You walk into a chic clothing store and you are immediately greeted with two grand, black-lacquer staircases curling from left and right to the center of the second-floor; a stark contrast to the eggshell walls. From there, a massive TV screen cascades down in front as it plays floor-to-ceiling length music videos and the 500 speakers and lighting effects blast around you. And it does not stop there. You turn left and pick up a brand new handbag of the Fall 2012 collection, hold it up to a small screen, and a video plays where it walks you through the creation process of that handbag and tells you exactly what clothes and colors compliment it. A man in the store drifts over to a table with an endless array of ties, where he holds one up to a similar screen and gets a full summary on the color shirts to match with that tie. It is quite the surreal shopping experience; some would barely even call it shopping anymore. But this is now reality, and it is happening at Burberry on 121 Regent Street in London.
The Economist recently published an article that explains Burberry’s technology boom. Burberry’s sales are slipping and their share price has decreased by 18%, so the firm’s CEO since 2006, Angela Ahrendts, believes technology is the way to go. The luxury clothes are fitted with interactive screens and RFID, or Radio Frequency Identification tags to show details of the clothing, catwalk presentations, and any other videos to benefit the customer. The company explains that the RFID tags are sometimes found in the swing ticket or “embedded in the product via a textile RFID label” (Burberry). Burberry even talks of a plan called “Customer 360” in which customers can allow Burberry to “record their buying history, shopping preferences, and fashion phobias a digital profile” (Economist). Ahrendts even has plans to use the RFID tags to find out what Burberry products people are wearing as they walk into a Burberry store.
Using the RFID technology will allow for better customer satisfaction, and the luxury shopping experience will definitely compliment the luxury fashion brand. Burberry will be able to advertise and sell products for the individual. Using the Customer 360, Burberry will know exactly what each customer wants and will most likely purchase when advertised. Burberry most definitely takes pride on customer intimacy, in which money is no object and they want to provide the best service for their customers at any price. Technology builds loyalty, which in turn gives them a competitive advantage over the other major fashion businesses.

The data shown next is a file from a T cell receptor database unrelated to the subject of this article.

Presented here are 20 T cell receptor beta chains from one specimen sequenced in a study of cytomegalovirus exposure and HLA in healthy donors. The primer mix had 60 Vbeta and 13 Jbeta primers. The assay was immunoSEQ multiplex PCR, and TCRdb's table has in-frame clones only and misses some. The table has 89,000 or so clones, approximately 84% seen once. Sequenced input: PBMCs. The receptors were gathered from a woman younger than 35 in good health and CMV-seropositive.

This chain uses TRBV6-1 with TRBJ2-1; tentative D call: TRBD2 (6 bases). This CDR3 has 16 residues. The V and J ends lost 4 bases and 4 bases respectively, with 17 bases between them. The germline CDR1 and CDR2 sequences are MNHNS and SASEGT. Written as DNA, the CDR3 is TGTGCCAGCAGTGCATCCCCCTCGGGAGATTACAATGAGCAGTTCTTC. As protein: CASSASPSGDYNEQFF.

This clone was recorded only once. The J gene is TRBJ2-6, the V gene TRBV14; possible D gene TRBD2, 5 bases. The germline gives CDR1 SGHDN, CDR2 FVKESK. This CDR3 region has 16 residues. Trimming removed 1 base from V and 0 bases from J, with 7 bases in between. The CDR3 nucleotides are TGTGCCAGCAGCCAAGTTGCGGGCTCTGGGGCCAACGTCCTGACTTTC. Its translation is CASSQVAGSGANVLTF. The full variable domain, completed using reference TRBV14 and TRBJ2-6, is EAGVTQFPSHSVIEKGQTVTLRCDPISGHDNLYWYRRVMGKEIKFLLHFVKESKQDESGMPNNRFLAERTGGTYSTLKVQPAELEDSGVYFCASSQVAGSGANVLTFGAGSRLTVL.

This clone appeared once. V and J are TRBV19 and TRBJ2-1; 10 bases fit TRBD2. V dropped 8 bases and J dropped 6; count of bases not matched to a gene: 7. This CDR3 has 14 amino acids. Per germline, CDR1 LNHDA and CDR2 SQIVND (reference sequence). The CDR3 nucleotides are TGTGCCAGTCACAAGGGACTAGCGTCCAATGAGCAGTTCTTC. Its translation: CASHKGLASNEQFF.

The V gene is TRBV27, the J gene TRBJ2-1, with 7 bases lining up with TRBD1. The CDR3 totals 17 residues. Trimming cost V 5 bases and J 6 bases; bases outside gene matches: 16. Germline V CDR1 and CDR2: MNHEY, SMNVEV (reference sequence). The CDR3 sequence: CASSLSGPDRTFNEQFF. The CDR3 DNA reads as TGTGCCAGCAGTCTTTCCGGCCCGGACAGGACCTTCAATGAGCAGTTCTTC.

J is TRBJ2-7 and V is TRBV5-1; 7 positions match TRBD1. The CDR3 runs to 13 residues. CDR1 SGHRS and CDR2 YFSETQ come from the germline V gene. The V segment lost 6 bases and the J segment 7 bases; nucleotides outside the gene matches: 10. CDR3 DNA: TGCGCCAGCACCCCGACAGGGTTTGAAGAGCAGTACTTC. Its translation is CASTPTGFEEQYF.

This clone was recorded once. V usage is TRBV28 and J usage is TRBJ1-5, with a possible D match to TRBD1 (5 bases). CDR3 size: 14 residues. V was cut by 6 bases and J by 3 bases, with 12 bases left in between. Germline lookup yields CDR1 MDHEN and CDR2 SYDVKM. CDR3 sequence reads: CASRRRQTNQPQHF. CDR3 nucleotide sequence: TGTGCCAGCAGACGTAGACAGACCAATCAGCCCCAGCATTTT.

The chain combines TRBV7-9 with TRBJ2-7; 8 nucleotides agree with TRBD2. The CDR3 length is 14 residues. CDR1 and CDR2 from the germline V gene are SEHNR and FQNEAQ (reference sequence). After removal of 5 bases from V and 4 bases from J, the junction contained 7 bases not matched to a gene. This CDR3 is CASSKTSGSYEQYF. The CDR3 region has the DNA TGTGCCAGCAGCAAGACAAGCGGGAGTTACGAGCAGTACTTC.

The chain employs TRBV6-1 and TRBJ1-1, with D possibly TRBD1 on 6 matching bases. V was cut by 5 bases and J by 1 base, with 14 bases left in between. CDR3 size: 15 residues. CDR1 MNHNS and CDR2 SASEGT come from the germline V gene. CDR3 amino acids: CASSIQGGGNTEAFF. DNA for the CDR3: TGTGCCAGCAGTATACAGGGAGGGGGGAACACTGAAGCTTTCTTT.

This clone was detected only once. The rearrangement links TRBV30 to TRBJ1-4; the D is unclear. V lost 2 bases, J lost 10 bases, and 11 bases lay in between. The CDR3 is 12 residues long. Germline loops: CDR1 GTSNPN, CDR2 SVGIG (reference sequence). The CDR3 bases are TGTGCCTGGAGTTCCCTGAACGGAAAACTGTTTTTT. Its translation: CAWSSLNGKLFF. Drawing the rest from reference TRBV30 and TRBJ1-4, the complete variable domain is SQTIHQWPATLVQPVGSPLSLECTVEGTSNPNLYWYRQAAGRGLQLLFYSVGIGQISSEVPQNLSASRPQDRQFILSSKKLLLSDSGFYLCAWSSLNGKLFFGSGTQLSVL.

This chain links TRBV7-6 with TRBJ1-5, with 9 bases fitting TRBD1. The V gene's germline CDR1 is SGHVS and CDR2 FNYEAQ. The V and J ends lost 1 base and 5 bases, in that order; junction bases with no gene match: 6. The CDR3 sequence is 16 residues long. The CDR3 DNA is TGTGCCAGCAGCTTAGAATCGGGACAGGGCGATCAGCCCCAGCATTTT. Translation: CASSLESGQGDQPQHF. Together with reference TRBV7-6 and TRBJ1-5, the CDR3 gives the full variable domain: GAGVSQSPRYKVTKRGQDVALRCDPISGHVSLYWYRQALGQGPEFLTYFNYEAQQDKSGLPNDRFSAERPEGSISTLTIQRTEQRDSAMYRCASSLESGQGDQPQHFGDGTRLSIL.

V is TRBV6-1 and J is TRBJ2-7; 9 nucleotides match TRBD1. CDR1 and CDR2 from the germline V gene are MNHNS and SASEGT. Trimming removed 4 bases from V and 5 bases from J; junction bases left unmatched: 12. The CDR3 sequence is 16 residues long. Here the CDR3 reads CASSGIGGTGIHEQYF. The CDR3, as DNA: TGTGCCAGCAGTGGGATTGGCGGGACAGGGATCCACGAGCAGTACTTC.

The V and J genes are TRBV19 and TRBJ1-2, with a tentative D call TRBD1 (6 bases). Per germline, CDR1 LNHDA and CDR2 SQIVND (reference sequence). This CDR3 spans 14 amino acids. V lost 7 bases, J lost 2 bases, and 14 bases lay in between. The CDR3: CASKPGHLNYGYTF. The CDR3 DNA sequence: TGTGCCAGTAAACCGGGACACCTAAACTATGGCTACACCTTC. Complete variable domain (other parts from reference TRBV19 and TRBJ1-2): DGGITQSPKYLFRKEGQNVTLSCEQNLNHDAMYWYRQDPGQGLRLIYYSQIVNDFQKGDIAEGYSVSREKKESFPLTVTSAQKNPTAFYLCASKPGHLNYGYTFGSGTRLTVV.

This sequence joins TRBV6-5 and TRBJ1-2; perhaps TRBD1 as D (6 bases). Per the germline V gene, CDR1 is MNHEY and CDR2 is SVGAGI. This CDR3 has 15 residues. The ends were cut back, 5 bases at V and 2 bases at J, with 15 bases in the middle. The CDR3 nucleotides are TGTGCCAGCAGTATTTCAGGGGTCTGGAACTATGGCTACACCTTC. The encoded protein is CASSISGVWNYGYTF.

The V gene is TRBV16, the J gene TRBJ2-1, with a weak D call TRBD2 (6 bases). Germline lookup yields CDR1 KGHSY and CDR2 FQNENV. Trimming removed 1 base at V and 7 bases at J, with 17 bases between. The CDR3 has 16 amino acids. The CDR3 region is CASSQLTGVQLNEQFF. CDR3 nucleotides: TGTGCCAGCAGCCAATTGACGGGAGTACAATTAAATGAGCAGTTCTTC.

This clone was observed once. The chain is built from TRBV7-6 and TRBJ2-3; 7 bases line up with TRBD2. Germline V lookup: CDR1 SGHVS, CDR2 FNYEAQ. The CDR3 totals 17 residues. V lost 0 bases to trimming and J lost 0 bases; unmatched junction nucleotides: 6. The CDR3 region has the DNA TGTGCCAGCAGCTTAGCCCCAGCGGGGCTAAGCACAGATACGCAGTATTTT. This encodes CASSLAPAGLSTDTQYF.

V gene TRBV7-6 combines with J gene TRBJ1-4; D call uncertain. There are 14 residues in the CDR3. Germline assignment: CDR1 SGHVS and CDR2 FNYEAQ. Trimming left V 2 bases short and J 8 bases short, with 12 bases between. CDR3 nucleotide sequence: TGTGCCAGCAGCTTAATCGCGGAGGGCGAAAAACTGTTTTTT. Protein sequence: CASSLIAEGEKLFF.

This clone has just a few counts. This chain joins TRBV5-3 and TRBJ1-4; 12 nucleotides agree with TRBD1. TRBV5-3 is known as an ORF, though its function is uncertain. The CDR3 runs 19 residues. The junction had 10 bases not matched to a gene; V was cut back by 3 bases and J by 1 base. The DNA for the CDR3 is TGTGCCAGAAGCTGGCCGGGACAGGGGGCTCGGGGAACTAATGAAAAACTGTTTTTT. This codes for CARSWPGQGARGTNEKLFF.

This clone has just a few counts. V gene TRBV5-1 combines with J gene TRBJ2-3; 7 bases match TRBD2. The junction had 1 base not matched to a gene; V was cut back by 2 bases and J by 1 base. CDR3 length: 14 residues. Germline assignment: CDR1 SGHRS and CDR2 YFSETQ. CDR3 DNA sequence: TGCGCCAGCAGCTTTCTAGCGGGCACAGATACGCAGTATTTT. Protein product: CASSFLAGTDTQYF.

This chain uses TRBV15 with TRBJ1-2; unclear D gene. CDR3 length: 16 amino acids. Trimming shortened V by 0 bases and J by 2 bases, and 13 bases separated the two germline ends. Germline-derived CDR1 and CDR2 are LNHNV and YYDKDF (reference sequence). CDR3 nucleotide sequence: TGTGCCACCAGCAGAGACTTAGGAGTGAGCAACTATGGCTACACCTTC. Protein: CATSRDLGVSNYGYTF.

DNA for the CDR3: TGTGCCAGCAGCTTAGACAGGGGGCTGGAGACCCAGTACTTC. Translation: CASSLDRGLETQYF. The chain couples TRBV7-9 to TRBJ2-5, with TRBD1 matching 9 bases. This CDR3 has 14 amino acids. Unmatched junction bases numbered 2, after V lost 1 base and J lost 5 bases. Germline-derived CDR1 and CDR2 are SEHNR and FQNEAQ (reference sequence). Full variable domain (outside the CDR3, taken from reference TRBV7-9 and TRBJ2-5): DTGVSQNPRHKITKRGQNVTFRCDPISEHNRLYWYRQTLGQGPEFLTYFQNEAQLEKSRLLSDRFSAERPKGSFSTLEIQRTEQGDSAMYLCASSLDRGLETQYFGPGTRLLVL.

Burberry is an innovator for jumping on the technology bandwagon so aggressively, as they realize that for businesses to keep thriving in this day in age, going digital is necessary. With Burberry’s strength, power, and wealth, they can do so in an extraordinary manner and become technological icons for the fashion industry. The RFID tags will increase productivity substantially and conserve time. Inventory work is no longer an aggravating task, and only takes a mere 20 minutes a month with a “customized mobile reading station” (RFID). Antennas at this station are used to collect data from each item’s RFID tag. The entire process is so much more efficient and accurate, and allows for a better peace of mind for the company.
Of course there is speculation and critics for this dramatic technology increase. Critics worry that the Customer 360 plan will become too personal and too aggressive for critical customers. Situations may become uncomfortable and proper distance between sellers and customers may cease to exist. Also, if the technology increases, will the prices increase as well? Burberry is already experiencing a shortage in sales and so prices may need to decrease just to compensate for that factor let alone a new technology boom. If the prices remain high, they will have to “keep attracting new generations of well-off luxury-lovers” (Economist). As of right now, the Burberry website has stated that the RFID tags are currently only for “product specific information” and do not “carry or store any personal data” (Burberry). The RFID tags can even be removed when requested by the customer.
Although there is speculation, Ahrendts has the right idea: she wants to increase the strategic positioning of Burberry and the operational excellence to gain the dual focus as a thriving business. Going digital is the best way for retail businesses to expand. If anything, Burberry is right on track with the technology ladder, taking one efficient step at a time.